Our Military History Bookclub is currently reading The Forgotten Soldier by Guy Sajer, first published in French as Le Soldat Oublie in 1967.
The book is the memoir of Guy Sajer who served as a young conscript (16 or 17) in Germany’s army on the Eastern Front in World War II.
This book is standard on most professional military reading lists and is regarded as a classic memoir of warfare. Nevertheless, the book’s very readable narrative combined with the occasional factual error have promoted some to regard the work as fiction. The controversy, including arguments by detractors and proponents is more-or-less explained fully in this set of articles.
An excerpt from one of the book’s descriptive scenes of intense battle takes place while Sajer is fighting along with three to four companies of his Division against 300-400 Russian partisans:
I saw more partisans pouring from their log fort, and firing point blank at our men, who were exhilarated by the success of our action. In the general confusion, I opened fire along with everyone else. A tall Russian fired at me three times without hitting me, although I made no effort to dodge him. Then he rushed at me, shouting and waving his gun, holding the butt in the air. Two of our men joined me and fired at the Russian. He fell and tried to reload his gun, but we jumped him immediately, battering him with out butts. He died under our blows.
This is not the most brutal passage in the book (not by far), but it gives the general flavour of chaos and savageness that characterized combat on the war’s Eastern Front.
Many of Sajer’s most terrifying passages don’t concern combat at all: merely surviving Russian winters with poor equipment is an epic struggle in itself.
For about the last one hundred pages of the book the author deviates away from narrative description of events and moves into a narrative description of his emotional/physical state. The feeling for the reader is much like the end of the film Apocalypse Now wherein sense and civilization break down into a more brutish existence. Sajer’s attitude is clearly revealed from this passage near the end of the book:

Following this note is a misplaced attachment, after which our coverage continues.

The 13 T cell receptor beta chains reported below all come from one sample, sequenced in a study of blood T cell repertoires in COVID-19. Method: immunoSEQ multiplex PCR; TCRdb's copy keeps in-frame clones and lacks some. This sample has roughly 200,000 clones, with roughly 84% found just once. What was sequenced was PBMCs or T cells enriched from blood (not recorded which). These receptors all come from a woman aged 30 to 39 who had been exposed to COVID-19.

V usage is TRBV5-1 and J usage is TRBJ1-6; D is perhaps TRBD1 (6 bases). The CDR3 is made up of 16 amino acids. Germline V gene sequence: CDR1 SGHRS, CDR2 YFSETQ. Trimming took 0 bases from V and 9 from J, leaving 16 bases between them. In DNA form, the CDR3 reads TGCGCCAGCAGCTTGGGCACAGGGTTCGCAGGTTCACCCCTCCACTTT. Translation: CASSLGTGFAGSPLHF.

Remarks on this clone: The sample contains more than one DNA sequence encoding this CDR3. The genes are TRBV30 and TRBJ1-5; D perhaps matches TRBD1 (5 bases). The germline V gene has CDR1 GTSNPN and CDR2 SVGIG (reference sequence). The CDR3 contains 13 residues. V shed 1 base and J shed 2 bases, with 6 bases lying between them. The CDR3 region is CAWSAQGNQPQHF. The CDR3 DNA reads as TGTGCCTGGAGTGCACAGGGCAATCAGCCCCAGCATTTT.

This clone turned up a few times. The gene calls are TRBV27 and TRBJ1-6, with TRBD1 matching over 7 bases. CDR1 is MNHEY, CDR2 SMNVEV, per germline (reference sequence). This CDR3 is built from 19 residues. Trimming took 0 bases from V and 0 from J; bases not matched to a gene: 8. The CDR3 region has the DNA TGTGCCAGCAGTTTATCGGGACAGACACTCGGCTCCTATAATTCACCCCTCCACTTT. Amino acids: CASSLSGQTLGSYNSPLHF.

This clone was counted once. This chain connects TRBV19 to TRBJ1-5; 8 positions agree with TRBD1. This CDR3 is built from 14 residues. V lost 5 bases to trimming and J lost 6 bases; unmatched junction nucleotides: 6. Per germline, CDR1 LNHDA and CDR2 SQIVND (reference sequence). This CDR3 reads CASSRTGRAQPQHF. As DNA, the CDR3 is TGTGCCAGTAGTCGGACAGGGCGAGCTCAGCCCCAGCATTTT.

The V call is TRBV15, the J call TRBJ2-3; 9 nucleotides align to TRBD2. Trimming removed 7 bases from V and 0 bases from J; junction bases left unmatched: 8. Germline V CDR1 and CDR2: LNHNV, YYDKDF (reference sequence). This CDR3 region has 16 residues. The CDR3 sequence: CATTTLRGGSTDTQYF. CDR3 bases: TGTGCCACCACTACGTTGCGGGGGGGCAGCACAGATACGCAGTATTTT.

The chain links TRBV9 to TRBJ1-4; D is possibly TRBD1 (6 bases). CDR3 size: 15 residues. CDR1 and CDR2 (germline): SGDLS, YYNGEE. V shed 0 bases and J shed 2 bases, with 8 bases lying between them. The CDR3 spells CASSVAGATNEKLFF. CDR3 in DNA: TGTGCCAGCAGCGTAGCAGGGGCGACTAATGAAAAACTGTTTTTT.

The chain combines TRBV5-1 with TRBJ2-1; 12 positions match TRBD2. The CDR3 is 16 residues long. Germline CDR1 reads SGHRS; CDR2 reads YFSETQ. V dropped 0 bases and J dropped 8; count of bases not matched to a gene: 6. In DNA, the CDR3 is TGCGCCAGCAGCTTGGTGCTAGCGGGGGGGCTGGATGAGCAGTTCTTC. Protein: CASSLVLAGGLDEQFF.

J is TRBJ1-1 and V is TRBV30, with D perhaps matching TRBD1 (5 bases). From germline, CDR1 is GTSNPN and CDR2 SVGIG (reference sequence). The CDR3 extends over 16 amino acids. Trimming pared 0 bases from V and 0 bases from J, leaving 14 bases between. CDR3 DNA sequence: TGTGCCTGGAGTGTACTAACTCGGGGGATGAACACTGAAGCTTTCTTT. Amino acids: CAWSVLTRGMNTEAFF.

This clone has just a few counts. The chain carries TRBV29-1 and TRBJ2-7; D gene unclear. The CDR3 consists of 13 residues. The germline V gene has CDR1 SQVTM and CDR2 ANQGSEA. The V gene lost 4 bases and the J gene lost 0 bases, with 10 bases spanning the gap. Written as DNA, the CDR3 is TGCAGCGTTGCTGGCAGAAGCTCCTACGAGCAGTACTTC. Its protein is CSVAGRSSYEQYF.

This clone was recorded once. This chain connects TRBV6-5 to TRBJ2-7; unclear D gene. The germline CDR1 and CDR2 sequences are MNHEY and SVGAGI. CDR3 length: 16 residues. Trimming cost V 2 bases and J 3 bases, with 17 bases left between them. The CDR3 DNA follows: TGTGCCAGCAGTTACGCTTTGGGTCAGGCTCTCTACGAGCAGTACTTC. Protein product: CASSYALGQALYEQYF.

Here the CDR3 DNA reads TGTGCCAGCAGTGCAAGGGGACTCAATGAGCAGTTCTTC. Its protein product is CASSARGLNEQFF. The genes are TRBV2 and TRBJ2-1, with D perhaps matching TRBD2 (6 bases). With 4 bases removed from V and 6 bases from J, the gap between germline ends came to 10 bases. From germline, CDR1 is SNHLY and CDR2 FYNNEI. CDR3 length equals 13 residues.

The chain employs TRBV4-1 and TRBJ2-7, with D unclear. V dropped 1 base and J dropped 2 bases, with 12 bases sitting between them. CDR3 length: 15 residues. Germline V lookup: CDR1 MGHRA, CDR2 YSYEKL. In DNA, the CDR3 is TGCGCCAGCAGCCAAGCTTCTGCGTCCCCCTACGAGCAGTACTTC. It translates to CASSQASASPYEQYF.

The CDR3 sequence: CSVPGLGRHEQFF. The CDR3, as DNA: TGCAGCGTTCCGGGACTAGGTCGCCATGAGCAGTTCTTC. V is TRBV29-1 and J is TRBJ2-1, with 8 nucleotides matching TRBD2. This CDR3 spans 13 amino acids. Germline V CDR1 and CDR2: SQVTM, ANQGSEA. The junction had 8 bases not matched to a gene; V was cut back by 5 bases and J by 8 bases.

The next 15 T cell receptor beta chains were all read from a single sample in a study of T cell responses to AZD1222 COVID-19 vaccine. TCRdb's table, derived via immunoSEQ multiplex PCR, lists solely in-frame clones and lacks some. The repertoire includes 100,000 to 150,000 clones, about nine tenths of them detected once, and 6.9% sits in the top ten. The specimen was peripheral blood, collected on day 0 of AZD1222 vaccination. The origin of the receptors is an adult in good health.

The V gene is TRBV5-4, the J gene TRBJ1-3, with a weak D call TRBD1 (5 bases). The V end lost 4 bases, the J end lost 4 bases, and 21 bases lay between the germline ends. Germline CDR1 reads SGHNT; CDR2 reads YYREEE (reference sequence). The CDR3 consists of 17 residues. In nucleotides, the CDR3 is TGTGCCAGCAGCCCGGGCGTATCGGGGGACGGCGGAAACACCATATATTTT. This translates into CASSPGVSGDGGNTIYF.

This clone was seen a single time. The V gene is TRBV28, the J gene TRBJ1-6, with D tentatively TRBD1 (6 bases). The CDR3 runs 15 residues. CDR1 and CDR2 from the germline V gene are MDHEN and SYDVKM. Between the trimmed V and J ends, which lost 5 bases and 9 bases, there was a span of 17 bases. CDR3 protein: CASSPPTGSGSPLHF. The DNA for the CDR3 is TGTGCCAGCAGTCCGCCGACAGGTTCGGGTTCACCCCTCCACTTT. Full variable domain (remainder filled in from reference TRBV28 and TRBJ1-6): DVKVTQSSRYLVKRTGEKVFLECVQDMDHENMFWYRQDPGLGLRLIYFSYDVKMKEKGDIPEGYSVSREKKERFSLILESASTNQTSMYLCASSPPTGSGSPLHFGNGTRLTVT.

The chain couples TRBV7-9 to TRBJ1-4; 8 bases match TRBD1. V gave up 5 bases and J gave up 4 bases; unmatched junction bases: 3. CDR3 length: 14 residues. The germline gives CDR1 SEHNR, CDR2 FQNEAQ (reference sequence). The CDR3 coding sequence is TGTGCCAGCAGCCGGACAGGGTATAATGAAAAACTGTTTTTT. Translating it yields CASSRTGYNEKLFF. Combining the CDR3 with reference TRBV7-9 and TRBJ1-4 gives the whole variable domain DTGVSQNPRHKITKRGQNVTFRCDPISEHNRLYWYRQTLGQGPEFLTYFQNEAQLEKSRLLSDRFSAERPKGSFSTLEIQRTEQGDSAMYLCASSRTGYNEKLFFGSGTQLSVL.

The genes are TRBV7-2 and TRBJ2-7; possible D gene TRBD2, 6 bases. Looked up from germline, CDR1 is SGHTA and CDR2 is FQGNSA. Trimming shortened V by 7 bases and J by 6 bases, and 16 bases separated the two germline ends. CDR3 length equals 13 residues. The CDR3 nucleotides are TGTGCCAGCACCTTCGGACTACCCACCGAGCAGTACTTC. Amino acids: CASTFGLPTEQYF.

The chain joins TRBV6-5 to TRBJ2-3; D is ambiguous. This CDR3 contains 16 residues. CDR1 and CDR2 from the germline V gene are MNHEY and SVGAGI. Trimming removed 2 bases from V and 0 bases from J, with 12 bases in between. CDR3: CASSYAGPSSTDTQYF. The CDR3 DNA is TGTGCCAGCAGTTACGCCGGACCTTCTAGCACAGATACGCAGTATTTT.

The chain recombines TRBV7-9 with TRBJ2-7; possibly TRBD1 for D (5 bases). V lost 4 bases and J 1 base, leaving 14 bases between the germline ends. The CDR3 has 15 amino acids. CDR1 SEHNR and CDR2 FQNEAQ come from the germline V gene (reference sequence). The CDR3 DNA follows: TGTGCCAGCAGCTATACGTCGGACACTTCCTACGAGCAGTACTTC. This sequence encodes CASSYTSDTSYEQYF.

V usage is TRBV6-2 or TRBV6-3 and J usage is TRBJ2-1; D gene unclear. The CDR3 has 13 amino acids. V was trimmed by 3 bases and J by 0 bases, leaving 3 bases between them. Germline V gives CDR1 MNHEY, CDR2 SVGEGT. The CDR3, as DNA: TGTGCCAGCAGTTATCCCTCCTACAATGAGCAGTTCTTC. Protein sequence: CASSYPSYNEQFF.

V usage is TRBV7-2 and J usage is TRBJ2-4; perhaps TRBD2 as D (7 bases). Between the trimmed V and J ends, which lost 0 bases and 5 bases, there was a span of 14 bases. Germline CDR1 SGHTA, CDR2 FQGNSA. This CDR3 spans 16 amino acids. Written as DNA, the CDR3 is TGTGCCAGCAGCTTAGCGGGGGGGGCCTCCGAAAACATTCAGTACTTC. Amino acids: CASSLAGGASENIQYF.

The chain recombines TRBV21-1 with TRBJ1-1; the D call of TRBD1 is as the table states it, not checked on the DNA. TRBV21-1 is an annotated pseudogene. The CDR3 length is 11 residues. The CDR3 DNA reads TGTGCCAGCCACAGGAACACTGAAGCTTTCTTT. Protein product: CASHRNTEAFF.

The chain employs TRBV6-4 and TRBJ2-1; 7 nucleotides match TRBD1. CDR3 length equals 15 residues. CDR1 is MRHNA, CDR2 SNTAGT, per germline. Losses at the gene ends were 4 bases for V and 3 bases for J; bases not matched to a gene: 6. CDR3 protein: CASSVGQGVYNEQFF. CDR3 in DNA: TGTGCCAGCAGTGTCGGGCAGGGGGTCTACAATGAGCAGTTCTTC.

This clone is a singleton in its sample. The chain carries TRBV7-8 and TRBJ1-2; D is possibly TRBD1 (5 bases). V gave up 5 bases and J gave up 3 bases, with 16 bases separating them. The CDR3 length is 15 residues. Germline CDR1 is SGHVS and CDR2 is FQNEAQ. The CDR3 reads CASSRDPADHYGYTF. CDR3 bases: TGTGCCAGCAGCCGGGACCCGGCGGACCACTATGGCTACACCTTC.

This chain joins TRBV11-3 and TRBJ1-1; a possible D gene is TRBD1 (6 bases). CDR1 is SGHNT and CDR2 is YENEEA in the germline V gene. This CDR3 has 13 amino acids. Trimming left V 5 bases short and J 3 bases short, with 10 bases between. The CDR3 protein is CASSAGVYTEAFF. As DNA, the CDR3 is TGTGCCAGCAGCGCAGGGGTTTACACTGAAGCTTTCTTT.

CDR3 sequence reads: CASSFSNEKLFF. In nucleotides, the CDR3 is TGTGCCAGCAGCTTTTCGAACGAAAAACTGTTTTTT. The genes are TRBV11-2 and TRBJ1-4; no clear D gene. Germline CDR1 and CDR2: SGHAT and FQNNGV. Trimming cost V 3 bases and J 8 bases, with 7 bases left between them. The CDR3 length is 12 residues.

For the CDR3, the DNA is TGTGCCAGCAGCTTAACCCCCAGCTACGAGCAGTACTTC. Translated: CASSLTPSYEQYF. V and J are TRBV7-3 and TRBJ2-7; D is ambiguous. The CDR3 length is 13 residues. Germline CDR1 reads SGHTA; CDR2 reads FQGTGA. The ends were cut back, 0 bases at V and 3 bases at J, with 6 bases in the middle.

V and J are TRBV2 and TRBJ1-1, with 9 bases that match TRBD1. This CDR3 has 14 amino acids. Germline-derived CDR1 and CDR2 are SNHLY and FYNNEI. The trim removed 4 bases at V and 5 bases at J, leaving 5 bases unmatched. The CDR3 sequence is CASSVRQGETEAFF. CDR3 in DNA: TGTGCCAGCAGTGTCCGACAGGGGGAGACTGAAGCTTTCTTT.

We were trying to snatch a short rest in a cellar, where a doctor was delivering a child. The cellar was vaulted and lit by a few hastily rigged lanterns. If the birth of a child is usually a joyful event, this particular birth only seemed to add to the general tragedy. The mother’s screams no longer had any meaning in a world made of screams, and the wailing child seemed to regret the beginning of its life.
From Sajer’s point-of-view it seems that nearly all authority and organization within the Reich of completely fallen to pieces. This isn’t likely the precise situation. But from the viewpoint of a young non-commissioned infanteer – devoid of a sense of the larger picture – it must certainly have appeared that Germany had ceased to function.
The reader is left without a satisfactory conclusion, however. Like Sajer himself the reader remain with no clear understanding of the meaning of his War and even less understanding of how Sajer is to survive in the Peace.
In short, this book reflects the emotions of a soldier at war very well. The hardships that soldiers routinely endure are vividly communicated and will be well understood by those with military experience. The narrative is engaging but bogs down in a drudgery of suffering in the end. The reader’s suffering is, of course, muted by that of the soldiers (from all sides) who slaved through a land war in Asia.